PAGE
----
As for Wei Tuo, he is often considered the guardian of teaching. In some legends, he’s the bodyguard to Guanyin, a goddess of mercy. In this regard, it makes sense that he is the first thing you see once you enter a temple or monastery. He is there to protect the place and keep out ghosts, demons, and unclean spirits. In this regard, you can read the western meaning of the middle finger into this. If you are a monster with ill intent, and you’re trying to enter Bailong Monastery, Wei Tuo will definitely tell you to fuck off.

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Cao Zhongzhi and Charitable Wheelchairs

The story of Cao Zhongzhi engraved in stone. You also can see my new conversation buddy’s reflection.

When you are a foriegner in Changzhou, you sometimes get stopped by curious Chinese people who want to practice their English.  Usually, I will oblige for a short and polite conversation.  Depending on what I am doing, I might try to turn this into a “win-win” situation. If I am out looking for things to blog about, I will rather craftily ask them to translate something for me. This was the case a few weeks ago.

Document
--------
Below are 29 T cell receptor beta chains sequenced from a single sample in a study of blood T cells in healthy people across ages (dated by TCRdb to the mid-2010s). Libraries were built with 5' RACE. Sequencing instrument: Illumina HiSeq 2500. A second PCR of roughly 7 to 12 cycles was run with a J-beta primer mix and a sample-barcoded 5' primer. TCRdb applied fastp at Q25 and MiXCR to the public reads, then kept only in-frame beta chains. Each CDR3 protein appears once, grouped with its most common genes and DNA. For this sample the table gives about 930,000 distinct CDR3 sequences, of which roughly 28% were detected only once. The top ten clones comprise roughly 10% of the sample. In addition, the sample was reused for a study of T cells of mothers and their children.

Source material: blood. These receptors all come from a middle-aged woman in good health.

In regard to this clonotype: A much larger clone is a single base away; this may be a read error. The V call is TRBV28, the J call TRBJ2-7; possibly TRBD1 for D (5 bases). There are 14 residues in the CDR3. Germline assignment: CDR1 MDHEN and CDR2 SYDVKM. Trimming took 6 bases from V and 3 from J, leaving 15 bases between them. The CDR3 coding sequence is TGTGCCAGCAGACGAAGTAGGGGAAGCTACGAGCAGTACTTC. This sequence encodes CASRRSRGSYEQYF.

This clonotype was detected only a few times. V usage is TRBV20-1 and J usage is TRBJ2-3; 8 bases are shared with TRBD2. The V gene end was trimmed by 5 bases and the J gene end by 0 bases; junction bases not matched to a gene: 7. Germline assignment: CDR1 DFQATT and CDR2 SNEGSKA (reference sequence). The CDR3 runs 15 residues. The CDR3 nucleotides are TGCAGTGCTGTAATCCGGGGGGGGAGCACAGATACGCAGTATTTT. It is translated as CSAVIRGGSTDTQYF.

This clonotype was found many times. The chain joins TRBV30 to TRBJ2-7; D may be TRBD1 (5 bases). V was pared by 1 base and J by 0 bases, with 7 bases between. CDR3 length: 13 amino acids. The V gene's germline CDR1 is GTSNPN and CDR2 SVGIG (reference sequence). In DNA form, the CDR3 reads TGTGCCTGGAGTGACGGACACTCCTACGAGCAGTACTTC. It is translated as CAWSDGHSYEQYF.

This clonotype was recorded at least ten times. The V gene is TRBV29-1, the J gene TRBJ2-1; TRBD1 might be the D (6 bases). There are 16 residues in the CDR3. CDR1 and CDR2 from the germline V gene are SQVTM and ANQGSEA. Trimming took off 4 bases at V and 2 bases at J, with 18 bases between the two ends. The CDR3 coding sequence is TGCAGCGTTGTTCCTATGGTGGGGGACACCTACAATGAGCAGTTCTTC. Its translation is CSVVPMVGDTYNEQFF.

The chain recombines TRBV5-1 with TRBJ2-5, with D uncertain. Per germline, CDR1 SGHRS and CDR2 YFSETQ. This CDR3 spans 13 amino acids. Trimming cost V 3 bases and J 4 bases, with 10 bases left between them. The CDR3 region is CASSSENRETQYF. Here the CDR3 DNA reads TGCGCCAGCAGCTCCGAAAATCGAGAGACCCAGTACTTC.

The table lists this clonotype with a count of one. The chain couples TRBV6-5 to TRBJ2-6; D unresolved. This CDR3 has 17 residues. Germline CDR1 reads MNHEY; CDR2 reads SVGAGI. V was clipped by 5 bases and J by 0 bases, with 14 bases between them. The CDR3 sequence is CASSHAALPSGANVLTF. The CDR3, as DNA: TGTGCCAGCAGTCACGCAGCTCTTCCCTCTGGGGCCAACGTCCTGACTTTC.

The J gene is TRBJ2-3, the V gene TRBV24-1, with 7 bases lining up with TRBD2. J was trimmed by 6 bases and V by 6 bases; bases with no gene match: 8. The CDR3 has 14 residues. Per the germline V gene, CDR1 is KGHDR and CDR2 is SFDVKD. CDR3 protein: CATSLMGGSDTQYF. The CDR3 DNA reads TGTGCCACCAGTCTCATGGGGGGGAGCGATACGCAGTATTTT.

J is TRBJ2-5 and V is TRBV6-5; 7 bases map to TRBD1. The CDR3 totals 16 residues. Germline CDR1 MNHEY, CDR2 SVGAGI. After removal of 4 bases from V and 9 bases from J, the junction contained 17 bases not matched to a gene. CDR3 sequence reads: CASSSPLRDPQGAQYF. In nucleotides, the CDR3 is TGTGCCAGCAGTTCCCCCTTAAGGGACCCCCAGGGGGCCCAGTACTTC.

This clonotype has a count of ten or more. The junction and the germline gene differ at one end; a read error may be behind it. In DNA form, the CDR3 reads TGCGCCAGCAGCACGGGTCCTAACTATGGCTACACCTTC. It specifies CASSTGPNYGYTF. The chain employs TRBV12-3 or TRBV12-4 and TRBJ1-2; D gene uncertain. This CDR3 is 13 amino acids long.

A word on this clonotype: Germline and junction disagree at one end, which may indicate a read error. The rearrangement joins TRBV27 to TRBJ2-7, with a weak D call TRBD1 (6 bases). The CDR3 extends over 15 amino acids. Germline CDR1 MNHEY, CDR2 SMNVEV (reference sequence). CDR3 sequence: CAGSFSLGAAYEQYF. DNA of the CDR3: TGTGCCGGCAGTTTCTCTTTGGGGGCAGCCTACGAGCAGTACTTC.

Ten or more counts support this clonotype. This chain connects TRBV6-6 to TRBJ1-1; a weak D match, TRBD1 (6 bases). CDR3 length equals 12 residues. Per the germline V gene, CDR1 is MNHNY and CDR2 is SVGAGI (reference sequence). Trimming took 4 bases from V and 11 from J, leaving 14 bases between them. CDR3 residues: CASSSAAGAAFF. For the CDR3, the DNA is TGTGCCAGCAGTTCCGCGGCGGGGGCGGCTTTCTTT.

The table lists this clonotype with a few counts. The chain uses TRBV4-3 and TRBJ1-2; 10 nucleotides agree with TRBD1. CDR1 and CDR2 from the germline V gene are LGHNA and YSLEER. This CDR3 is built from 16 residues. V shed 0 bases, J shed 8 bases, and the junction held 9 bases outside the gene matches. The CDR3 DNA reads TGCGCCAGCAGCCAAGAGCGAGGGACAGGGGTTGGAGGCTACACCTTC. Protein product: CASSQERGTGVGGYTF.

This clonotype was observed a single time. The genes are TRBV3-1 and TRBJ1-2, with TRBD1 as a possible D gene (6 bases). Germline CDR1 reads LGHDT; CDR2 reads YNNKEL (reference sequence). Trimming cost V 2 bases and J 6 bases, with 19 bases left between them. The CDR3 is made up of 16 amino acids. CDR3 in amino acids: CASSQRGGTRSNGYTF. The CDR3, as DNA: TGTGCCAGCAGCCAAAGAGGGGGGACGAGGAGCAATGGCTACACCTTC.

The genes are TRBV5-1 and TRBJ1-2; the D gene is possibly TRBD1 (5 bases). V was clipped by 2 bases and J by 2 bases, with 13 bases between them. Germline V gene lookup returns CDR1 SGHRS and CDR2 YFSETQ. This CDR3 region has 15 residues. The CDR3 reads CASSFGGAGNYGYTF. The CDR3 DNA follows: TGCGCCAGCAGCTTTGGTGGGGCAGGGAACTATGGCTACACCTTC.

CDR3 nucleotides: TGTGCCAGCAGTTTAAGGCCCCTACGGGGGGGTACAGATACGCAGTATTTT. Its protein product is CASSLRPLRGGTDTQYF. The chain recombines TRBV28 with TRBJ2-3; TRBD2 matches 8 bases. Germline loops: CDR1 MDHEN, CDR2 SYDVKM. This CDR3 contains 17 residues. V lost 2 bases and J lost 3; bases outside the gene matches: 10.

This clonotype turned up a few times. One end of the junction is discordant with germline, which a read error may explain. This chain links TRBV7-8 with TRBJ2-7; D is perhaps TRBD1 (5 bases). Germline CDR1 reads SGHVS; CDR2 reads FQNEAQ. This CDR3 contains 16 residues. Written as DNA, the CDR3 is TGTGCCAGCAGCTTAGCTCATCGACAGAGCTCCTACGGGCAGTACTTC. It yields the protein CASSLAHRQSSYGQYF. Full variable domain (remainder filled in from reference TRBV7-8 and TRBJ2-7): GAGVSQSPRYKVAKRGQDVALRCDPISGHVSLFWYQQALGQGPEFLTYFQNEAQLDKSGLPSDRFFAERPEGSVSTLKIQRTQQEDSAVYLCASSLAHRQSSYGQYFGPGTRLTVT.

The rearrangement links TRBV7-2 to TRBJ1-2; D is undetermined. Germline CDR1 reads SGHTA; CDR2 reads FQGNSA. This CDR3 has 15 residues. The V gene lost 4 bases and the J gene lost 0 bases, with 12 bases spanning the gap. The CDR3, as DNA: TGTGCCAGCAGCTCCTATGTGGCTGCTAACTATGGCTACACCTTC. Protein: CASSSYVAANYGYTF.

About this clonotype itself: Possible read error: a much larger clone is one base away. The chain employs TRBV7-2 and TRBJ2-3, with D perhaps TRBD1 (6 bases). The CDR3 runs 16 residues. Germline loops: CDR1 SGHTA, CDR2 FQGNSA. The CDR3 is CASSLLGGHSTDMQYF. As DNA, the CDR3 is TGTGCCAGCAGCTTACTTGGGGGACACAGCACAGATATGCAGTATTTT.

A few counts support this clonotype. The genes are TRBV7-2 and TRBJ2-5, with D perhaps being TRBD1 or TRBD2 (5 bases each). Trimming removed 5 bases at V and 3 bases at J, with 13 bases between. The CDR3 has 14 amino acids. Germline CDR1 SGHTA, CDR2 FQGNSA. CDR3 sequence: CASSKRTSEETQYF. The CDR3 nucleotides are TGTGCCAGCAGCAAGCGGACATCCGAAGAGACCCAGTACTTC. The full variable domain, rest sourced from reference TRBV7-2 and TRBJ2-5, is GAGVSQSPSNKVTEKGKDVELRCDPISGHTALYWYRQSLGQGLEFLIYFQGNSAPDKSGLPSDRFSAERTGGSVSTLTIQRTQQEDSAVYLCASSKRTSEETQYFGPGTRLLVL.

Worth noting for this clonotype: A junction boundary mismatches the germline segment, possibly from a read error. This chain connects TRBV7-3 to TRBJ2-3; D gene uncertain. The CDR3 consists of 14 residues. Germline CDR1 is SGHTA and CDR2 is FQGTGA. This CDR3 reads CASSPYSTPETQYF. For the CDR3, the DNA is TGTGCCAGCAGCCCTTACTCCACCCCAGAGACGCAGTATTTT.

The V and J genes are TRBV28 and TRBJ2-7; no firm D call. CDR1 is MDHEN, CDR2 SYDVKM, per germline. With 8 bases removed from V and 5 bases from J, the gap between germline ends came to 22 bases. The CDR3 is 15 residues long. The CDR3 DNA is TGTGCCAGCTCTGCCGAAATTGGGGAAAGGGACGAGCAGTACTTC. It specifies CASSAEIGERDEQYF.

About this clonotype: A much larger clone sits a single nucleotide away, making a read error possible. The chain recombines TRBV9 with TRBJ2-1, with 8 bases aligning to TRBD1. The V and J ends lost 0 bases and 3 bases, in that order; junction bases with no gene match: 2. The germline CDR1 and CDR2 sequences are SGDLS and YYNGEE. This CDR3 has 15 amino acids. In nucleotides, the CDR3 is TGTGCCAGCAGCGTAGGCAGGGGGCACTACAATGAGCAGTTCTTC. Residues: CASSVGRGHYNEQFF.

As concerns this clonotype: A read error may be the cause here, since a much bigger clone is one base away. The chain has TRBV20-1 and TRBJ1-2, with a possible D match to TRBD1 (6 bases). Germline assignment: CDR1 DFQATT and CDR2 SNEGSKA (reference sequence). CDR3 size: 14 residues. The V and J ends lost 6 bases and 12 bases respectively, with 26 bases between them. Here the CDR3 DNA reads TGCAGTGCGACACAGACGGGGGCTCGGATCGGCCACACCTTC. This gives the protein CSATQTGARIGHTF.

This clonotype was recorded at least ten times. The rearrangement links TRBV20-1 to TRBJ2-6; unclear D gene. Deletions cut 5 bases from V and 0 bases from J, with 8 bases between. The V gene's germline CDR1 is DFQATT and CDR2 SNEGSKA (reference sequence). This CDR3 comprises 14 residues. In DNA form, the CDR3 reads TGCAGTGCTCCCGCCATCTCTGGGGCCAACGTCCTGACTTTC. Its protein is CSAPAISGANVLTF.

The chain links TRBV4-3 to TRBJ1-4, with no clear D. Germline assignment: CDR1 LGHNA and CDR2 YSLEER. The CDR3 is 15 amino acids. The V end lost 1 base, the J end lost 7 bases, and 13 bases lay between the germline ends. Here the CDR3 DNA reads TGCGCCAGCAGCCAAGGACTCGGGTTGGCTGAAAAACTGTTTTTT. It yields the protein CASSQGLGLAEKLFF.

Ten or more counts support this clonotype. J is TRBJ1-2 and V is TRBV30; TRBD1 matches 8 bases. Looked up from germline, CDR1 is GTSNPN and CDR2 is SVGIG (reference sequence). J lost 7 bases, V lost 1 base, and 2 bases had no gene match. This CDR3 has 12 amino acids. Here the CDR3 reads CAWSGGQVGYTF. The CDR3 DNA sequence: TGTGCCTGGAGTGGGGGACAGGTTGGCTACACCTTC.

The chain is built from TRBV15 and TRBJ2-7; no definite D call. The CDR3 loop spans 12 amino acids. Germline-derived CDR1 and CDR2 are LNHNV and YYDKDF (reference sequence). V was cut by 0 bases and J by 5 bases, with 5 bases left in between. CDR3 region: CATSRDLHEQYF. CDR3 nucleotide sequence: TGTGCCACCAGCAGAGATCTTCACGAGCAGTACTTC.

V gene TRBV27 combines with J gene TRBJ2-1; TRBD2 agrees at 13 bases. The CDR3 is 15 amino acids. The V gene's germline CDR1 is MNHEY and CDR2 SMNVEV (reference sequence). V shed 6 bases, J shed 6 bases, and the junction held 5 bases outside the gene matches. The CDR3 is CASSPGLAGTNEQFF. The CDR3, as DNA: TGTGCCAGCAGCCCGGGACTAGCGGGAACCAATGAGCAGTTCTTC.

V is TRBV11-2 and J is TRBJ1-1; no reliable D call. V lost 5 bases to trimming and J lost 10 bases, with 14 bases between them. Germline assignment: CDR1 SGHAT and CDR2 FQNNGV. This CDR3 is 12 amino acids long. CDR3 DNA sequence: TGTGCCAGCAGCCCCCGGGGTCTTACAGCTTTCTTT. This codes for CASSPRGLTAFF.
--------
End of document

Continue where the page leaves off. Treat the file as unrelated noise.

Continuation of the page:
I was at Tianning Temple in Hongmei Park. At the time, I was looking at Guanyin “goddess of mercy” statues. A middle schooler stopped me, and after the standard “Do you like Chinese food” questions, I pointed at a nearby gazebo. Inside, a figure of a man pushing a wheelchair “Can you tell me who that is?” He struggled a bit.

“Famous man with big heart,” was all my new friend could manage. “I don’t how else to say in English.”

“Can you write his name for me?” I handed him my phone.  He typed out 曹仲植 Cao Zhongzhi into my dictionary. I saved it for later research.

Turns out, Cao was a famous philanthropist. While originally hailing from Changzhou, he moved to Taiwan. Once, while returning to visit family in 1969, he saw a disabled man and became moved by his situation. So, he set up a charity that donated wheelchairs to the needy.

Once I read the story — badly machine translated from Chinese by Google, of course — the location of the his marker made a lot of sense. In both Buddhism and Taoism, Guanyin is considered a figure of mercy and compassion. To a lot of disabled people in China, Cao Zhongzhi was a humanitarian who embodied those qualities.  It is fitting to to draw this juxtaposition by placing him in a garden dedicated in Guanyin’s honor.